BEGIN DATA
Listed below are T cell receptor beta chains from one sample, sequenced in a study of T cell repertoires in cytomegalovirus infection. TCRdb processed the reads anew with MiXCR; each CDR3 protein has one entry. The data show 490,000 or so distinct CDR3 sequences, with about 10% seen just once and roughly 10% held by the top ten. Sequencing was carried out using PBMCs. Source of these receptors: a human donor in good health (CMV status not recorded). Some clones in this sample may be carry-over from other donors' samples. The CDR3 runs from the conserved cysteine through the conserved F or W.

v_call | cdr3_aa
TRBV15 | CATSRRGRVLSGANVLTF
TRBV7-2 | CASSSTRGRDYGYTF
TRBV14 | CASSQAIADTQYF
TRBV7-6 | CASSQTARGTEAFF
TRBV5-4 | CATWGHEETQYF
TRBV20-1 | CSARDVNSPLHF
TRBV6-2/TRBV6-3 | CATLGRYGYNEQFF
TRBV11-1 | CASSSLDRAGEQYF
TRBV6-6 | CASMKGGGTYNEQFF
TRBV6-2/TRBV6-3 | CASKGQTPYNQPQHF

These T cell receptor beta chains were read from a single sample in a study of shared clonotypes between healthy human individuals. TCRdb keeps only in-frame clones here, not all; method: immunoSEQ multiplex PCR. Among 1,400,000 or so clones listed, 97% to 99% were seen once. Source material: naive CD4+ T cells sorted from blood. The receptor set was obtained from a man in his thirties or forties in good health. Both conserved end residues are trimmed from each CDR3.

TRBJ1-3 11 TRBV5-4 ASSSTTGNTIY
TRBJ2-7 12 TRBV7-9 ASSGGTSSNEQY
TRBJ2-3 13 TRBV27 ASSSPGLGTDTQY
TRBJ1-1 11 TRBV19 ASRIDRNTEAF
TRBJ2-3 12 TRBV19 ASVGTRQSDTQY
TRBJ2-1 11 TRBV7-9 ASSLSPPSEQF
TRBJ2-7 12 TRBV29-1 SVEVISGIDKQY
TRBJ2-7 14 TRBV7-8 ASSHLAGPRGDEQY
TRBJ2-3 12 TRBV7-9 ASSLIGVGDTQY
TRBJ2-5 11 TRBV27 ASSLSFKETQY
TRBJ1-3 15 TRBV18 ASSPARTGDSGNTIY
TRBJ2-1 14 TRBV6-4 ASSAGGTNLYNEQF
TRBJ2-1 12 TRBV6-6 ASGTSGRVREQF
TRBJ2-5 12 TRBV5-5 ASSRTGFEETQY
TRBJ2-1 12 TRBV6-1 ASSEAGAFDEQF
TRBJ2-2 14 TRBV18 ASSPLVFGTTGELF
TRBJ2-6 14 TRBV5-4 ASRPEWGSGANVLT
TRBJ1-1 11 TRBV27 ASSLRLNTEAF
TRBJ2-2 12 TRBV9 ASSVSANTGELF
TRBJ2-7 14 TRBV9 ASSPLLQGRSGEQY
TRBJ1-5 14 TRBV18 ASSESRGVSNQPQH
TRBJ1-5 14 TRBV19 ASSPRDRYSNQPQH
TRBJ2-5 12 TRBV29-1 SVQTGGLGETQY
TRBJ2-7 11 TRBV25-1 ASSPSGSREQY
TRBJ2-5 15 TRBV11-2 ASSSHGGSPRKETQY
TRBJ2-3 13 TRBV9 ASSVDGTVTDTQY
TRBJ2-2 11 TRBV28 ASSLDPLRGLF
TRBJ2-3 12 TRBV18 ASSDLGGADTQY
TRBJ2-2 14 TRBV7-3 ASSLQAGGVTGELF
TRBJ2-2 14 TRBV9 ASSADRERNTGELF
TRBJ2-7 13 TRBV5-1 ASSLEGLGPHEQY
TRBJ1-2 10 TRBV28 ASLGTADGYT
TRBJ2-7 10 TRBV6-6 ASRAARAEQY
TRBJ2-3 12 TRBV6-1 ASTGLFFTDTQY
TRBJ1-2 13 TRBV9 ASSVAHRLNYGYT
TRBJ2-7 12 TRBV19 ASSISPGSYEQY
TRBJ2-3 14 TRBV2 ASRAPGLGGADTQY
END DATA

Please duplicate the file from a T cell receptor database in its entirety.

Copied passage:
Listed below are T cell receptor beta chains from one sample, sequenced in a study of T cell repertoires in cytomegalovirus infection. TCRdb processed the reads anew with MiXCR; each CDR3 protein has one entry. The data show 490,000 or so distinct CDR3 sequences, with about 10% seen just once and roughly 10% held by the top ten. Sequencing was carried out using PBMCs. Source of these receptors: a human donor in good health (CMV status not recorded). Some clones in this sample may be carry-over from other donors' samples. The CDR3 runs from the conserved cysteine through the conserved F or W.

v_call | cdr3_aa
TRBV15 | CATSRRGRVLSGANVLTF
TRBV7-2 | CASSSTRGRDYGYTF
TRBV14 | CASSQAIADTQYF
TRBV7-6 | CASSQTARGTEAFF
TRBV5-4 | CATWGHEETQYF
TRBV20-1 | CSARDVNSPLHF
TRBV6-2/TRBV6-3 | CATLGRYGYNEQFF
TRBV11-1 | CASSSLDRAGEQYF
TRBV6-6 | CASMKGGGTYNEQFF
TRBV6-2/TRBV6-3 | CASKGQTPYNQPQHF

These T cell receptor beta chains were read from a single sample in a study of shared clonotypes between healthy human individuals. TCRdb keeps only in-frame clones here, not all; method: immunoSEQ multiplex PCR. Among 1,400,000 or so clones listed, 97% to 99% were seen once. Source material: naive CD4+ T cells sorted from blood. The receptor set was obtained from a man in his thirties or forties in good health. Both conserved end residues are trimmed from each CDR3.

TRBJ1-3 11 TRBV5-4 ASSSTTGNTIY
TRBJ2-7 12 TRBV7-9 ASSGGTSSNEQY
TRBJ2-3 13 TRBV27 ASSSPGLGTDTQY
TRBJ1-1 11 TRBV19 ASRIDRNTEAF
TRBJ2-3 12 TRBV19 ASVGTRQSDTQY
TRBJ2-1 11 TRBV7-9 ASSLSPPSEQF
TRBJ2-7 12 TRBV29-1 SVEVISGIDKQY
TRBJ2-7 14 TRBV7-8 ASSHLAGPRGDEQY
TRBJ2-3 12 TRBV7-9 ASSLIGVGDTQY
TRBJ2-5 11 TRBV27 ASSLSFKETQY
TRBJ1-3 15 TRBV18 ASSPARTGDSGNTIY
TRBJ2-1 14 TRBV6-4 ASSAGGTNLYNEQF
TRBJ2-1 12 TRBV6-6 ASGTSGRVREQF
TRBJ2-5 12 TRBV5-5 ASSRTGFEETQY
TRBJ2-1 12 TRBV6-1 ASSEAGAFDEQF
TRBJ2-2 14 TRBV18 ASSPLVFGTTGELF
TRBJ2-6 14 TRBV5-4 ASRPEWGSGANVLT
TRBJ1-1 11 TRBV27 ASSLRLNTEAF
TRBJ2-2 12 TRBV9 ASSVSANTGELF
TRBJ2-7 14 TRBV9 ASSPLLQGRSGEQY
TRBJ1-5 14 TRBV18 ASSESRGVSNQPQH
TRBJ1-5 14 TRBV19 ASSPRDRYSNQPQH
TRBJ2-5 12 TRBV29-1 SVQTGGLGETQY
TRBJ2-7 11 TRBV25-1 ASSPSGSREQY
TRBJ2-5 15 TRBV11-2 ASSSHGGSPRKETQY
TRBJ2-3 13 TRBV9 ASSVDGTVTDTQY
TRBJ2-2 11 TRBV28 ASSLDPLRGLF
TRBJ2-3 12 TRBV18 ASSDLGGADTQY
TRBJ2-2 14 TRBV7-3 ASSLQAGGVTGELF
TRBJ2-2 14 TRBV9 ASSADRERNTGELF
TRBJ2-7 13 TRBV5-1 ASSLEGLGPHEQY
TRBJ1-2 10 TRBV28 ASLGTADGYT
TRBJ2-7 10 TRBV6-6 ASRAARAEQY
TRBJ2-3 12 TRBV6-1 ASTGLFFTDTQY
TRBJ1-2 13 TRBV9 ASSVAHRLNYGYT
TRBJ2-7 12 TRBV19 ASSISPGSYEQY
TRBJ2-3 14 TRBV2 ASRAPGLGGADTQY